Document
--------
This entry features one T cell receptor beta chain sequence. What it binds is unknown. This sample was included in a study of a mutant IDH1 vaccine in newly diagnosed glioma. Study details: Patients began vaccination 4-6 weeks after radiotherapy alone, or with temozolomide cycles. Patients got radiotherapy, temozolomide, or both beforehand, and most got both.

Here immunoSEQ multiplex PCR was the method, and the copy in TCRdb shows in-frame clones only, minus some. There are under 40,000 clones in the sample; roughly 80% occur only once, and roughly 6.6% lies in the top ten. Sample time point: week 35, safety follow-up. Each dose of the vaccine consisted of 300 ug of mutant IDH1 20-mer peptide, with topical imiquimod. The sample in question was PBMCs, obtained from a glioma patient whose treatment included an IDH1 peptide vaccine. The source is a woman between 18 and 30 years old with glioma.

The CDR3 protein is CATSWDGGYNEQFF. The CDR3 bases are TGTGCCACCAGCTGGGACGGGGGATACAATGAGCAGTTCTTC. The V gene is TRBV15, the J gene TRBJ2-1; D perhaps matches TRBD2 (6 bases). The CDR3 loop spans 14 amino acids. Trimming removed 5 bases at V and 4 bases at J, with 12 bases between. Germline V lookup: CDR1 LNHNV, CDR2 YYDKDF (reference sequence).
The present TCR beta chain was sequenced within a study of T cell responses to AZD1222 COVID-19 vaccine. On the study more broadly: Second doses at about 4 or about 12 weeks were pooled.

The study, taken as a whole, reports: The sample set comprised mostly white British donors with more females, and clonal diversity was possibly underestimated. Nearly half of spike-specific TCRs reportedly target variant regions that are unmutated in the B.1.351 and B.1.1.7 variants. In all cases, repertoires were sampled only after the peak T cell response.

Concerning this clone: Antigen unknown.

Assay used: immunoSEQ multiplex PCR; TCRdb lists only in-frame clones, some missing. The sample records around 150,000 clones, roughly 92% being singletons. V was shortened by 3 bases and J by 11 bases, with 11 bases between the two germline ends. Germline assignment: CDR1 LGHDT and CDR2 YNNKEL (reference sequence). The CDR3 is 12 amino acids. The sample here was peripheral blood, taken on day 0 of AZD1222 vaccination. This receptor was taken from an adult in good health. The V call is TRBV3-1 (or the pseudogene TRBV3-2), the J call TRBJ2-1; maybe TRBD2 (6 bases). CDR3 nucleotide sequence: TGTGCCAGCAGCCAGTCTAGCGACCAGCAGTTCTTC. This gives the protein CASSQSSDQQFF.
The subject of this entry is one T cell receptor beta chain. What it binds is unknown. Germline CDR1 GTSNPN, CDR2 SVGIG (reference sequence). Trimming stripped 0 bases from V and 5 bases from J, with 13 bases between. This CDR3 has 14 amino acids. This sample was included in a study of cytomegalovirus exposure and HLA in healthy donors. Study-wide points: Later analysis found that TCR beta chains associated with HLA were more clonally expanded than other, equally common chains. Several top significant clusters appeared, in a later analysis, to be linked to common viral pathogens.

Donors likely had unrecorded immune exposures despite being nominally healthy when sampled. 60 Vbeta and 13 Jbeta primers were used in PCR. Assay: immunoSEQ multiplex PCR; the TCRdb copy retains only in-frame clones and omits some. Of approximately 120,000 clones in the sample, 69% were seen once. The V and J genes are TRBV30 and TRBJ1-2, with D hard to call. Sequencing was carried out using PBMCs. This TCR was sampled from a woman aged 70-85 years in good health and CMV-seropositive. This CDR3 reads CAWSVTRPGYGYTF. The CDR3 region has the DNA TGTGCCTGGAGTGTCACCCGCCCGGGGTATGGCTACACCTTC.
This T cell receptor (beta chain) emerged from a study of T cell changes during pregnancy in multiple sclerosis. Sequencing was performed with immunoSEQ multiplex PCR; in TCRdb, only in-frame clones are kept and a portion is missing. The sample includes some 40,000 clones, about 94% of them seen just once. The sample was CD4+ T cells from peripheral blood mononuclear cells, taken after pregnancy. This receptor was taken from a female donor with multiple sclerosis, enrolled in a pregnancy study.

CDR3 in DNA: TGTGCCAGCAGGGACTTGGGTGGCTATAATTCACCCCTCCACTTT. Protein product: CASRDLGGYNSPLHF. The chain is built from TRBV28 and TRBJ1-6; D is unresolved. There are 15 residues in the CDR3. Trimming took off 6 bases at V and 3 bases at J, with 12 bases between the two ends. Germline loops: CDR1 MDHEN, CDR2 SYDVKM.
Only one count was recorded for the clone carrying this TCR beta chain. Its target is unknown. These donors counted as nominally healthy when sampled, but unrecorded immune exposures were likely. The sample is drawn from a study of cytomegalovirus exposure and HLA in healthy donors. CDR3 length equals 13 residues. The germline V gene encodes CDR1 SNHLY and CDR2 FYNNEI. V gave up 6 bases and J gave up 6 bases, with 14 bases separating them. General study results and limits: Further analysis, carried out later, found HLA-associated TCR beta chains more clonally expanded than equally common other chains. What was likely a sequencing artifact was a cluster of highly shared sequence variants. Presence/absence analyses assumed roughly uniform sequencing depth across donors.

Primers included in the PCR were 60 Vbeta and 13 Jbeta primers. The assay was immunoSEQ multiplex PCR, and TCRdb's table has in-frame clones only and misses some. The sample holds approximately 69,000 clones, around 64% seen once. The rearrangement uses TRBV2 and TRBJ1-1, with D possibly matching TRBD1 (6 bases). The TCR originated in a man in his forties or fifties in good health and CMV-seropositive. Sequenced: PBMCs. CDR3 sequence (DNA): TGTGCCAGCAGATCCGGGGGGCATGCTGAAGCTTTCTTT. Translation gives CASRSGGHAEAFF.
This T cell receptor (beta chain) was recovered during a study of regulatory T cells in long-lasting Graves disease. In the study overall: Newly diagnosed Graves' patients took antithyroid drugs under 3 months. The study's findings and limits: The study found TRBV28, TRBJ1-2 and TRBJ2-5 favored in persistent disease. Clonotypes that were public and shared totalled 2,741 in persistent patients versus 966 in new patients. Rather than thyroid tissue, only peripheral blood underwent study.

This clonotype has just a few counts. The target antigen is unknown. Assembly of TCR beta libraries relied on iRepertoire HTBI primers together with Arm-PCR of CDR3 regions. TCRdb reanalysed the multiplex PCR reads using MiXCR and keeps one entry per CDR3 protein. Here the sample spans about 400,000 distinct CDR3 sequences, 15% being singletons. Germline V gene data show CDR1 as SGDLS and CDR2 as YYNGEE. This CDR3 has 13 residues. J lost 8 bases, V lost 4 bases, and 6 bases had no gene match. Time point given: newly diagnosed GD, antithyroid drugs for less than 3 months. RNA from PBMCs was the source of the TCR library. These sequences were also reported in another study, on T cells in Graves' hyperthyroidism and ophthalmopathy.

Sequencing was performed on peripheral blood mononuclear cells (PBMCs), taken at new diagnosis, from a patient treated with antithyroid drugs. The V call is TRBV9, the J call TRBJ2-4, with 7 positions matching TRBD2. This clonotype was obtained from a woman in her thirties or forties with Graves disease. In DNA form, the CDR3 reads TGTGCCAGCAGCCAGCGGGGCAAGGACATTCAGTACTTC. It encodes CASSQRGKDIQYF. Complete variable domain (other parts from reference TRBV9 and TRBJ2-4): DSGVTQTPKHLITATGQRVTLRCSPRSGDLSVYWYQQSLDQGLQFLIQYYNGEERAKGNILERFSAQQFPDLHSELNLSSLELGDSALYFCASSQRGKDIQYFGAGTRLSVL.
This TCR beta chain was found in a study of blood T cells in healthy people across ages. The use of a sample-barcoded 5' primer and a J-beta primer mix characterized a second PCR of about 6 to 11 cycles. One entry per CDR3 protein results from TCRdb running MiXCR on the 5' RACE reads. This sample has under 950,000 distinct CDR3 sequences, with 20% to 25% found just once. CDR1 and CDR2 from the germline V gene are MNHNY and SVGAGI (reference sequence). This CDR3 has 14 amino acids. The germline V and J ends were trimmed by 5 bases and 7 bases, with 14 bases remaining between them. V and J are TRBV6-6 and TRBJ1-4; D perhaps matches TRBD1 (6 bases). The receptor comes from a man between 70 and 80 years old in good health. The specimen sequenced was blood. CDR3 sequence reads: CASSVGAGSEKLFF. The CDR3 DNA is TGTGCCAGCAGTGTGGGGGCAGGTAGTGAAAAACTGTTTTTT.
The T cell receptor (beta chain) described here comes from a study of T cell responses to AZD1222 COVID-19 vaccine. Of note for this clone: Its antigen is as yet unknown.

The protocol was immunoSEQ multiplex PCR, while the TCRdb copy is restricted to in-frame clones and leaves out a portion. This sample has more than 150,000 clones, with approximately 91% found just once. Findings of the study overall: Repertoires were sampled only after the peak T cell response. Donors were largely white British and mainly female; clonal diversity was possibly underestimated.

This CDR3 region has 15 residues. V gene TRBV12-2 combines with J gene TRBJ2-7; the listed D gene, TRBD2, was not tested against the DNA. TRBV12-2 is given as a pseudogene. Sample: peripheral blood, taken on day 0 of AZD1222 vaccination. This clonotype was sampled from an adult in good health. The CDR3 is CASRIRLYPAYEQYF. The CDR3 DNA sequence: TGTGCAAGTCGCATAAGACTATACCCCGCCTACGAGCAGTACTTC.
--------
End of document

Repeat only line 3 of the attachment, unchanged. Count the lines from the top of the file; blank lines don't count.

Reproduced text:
The CDR3 protein is CATSWDGGYNEQFF. The CDR3 bases are TGTGCCACCAGCTGGGACGGGGGATACAATGAGCAGTTCTTC. The V gene is TRBV15, the J gene TRBJ2-1; D perhaps matches TRBD2 (6 bases). The CDR3 loop spans 14 amino acids. Trimming removed 5 bases at V and 4 bases at J, with 12 bases between. Germline V lookup: CDR1 LNHNV, CDR2 YYDKDF (reference sequence).